Posted by Abdulrazaq Magaji | 17 October 2015 | 2,836 times
These are trying times for embattled Senate president, Abubakar Bukola Saraki. But, rather than address the corruption case filed against him, Bukola only sees witches at the mercy of hunters! The other day, the man wondered how it took people after his blood 13 years to slap 13 corruption charges on him. So far, pleading his case in the court of public opinion has been disastrous.
Even in the courtroom, Senator Saraki’s defence team is not helping matters. At the head of the defence is Joseph Daudu (SAN), former president of the Nigerian Bar Association and a man who, in all sincerity, should be visiting the gym more regularly than the courtroom! At the first hearing of the Saraki case at the Code of Conduct Tribunal, Daudu waddled into the courtroom and, to the embarrassment of all, attributed his late arrival to what he said was his belief that the tribunal was not going to sit! Daudu was not joking because, at the resumed hearing seventy two hours later, he failed to produce the accused person as he earlier undertook. This he justified, again, to the embarrassment of all, by saying he considered the tribunal’s order to produce Senator Saraki a nullity! Pleading Saraki’s case from weak platforms such as the absence of a substantive federal attorney-general, to issue of quorum for tribunal members to sit, is one indication that the Saraki’s defence team does not have much to show. It may not be too late for the Senate president to re-shuffle his team. A little over a decade ago, the sheer vast size of counsels, such as that of the late Frederick Rotimi Williams aka Timi the Law, was enough to intimidate judges! Today, it amounts to living in the past to assume, as some people still do, that judges feel intimidated by the imposing figure of a counsel or, plays a role in the kind of judgment counsels get! At least, this point has been proved by the judges at the Code of Conduct Tribunal.
Talking about living in the past! May be, Senator Saraki subscribes to the execrable idea that accused persons with dubious means of income have higher chances of escaping conviction. Maybe, that is why he listened to injunction-seeking lawyers and rushed to a federal high court when, all he needed to do anyway, was to appear at the first sitting of the Code of Conduct Tribunal on Friday, September 19, 2015 to enter a not-guilty plea!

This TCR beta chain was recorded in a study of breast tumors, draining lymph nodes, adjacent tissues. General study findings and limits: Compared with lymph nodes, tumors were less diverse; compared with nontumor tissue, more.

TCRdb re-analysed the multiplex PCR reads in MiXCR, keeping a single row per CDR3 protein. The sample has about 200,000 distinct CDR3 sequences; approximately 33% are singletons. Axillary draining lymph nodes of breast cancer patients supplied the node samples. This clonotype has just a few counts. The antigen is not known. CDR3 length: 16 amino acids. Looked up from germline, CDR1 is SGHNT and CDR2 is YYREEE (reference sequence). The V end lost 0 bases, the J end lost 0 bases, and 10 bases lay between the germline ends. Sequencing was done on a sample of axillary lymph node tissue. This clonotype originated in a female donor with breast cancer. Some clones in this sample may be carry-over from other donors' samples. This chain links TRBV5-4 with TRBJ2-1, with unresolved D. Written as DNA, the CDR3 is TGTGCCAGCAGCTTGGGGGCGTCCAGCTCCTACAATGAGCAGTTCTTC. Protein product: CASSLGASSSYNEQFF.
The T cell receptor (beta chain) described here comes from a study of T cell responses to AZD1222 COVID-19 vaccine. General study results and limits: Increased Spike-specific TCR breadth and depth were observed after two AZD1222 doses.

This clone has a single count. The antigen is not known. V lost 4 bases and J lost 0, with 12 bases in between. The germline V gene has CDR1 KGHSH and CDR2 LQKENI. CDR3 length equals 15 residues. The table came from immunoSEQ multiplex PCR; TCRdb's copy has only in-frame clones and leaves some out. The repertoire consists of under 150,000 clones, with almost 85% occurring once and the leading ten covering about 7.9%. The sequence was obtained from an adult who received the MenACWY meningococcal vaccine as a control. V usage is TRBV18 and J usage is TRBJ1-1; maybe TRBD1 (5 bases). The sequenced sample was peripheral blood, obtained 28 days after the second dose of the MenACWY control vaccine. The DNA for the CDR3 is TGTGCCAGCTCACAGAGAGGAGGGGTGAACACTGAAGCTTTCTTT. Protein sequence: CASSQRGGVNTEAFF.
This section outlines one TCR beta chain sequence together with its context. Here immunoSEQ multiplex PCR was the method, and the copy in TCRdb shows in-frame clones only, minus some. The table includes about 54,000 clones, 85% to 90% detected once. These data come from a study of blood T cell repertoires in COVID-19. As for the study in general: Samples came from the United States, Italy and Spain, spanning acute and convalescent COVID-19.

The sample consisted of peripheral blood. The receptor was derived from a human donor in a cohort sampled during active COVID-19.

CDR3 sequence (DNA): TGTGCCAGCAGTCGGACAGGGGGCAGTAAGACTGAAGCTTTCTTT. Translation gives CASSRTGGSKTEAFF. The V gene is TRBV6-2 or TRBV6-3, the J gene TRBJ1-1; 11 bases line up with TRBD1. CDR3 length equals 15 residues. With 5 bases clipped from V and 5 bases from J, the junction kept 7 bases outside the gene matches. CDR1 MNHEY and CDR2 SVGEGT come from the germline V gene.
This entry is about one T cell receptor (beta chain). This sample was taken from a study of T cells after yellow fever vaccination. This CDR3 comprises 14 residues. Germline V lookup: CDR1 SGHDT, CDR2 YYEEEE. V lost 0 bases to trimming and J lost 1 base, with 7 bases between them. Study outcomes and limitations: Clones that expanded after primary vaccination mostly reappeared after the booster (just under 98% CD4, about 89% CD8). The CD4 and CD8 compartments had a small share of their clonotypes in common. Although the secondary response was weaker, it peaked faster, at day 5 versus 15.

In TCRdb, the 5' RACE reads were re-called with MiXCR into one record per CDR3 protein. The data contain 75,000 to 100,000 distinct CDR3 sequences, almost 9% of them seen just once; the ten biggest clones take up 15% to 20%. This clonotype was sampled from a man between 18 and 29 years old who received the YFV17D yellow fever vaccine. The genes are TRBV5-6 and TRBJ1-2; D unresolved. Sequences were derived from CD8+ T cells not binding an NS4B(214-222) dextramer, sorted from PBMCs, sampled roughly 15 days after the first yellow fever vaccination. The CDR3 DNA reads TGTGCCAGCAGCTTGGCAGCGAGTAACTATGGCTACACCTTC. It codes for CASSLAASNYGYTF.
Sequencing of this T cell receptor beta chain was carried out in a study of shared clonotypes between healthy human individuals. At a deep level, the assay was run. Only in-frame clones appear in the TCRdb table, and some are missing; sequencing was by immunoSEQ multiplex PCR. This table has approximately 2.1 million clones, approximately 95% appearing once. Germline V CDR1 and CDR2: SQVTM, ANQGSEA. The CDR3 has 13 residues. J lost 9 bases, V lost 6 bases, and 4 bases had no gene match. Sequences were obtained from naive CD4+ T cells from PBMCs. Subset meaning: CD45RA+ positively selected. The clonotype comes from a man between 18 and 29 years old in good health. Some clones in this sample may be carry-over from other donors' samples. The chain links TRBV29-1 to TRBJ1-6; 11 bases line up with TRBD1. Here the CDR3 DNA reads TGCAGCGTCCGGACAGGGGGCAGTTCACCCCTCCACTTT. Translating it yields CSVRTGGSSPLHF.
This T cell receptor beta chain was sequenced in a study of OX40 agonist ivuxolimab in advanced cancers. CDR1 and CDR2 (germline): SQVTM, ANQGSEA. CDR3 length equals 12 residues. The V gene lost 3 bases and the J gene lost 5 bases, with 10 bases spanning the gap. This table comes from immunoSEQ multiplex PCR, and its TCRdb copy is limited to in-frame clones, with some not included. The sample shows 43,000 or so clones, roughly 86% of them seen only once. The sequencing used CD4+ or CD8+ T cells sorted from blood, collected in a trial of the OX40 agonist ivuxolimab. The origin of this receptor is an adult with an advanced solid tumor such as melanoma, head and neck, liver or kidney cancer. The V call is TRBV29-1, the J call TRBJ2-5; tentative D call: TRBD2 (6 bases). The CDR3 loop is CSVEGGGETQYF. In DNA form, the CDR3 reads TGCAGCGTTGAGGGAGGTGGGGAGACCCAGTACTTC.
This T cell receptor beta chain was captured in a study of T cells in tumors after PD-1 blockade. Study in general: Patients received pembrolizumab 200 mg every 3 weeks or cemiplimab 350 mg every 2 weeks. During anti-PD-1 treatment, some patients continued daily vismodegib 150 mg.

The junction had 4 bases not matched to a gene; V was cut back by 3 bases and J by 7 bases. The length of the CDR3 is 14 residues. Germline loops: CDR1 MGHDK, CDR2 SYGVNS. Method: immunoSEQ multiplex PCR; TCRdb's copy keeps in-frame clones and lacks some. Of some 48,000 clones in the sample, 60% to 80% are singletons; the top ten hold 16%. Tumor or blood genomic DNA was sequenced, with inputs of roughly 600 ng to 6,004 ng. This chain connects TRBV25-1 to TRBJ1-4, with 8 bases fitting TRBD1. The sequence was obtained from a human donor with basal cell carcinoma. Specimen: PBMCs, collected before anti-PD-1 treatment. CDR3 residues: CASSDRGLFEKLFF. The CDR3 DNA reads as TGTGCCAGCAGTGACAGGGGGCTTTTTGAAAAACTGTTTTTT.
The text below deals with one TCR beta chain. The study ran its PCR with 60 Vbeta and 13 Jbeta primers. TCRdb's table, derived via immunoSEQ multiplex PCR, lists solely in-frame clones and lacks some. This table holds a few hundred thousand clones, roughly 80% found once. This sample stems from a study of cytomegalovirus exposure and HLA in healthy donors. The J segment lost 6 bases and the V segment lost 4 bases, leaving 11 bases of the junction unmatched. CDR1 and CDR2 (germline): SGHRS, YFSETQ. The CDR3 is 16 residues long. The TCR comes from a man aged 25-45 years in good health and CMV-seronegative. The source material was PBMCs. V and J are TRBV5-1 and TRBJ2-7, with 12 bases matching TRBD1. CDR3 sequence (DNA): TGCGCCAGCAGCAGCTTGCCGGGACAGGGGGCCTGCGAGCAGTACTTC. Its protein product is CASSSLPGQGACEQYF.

Had Senator Saraki elected to live in the present, he probably should have known that a crime committed100 years ago remains a crime. It is never overtaken by age, and anytime there are enough facts to secure a conviction, nothing stops the accused being called forward to account. If the Senate president considers his corruption case a witch-hunt simply because he feels he has been singled out, he should hold his breath and see how the anti-corruption war pans out.
Now, there is nothing dignifying in people vaguely blaming their travails on opponents or by claiming they are victims of a witch-hunt. By resorting to this time-worn practice, Senator Saraki is simply appealing to Nigerians’ legendary short memory of hate. Unfortunately, it has been this spirit of quickly forgiving their leaders, even when they have been convicted of looting the treasury that has been largely responsible for the mess Nigerians find themselves today. But, it appears changing times are here!
An indication of the changing times is that, right now, there is near-absence of rented placard-carrying protesters appropriately mobilised to make the usual noise in support of the Senate president. If this is an indication that they no longer wish to live in the past, Nigerians will do well to resist the urge to be swayed by people who, in the desperation to get off the hook, simply resort to cheap blackmail by whipping up sentiments. Senator Saraki should resist pointing to the past as the right place Nigerians should be. And, one way to do this is to refute or confirm the charges against him. Did he falsely declare his assets? Did he fill his asset declaration form in 2003 in anticipation of property worth millions of naira he acquired three years later? Did he operate foreign bank accounts at a time he should not have done so? Did he under-declare his assets? How come he had property far in excess of his earnings? These are some of the issues in need of the attention of the Senate president. These are crimes allegedly committed when Senator Saraki served as governor of Kwara State, and not linked to Societe Generale Bank in any way! It is not asking for much to demand an explanation if, as alleged, money meant for the development of Kwara State was cornered.
Ordinarily, Senator Dino Melaye should have been helpful in pleading the case of the Senate president. But, what good counsel comes from a former anti-corruption crusader who has diminished himself by virtually abandoning his legislative duties to assume the ignoble role of bouncer and bodyguard to the third family?
Aren’t things changing?
•Magaji <firstname.lastname@example.org> lives in Abuja. Photo shows Senate President Bukola Saraki.
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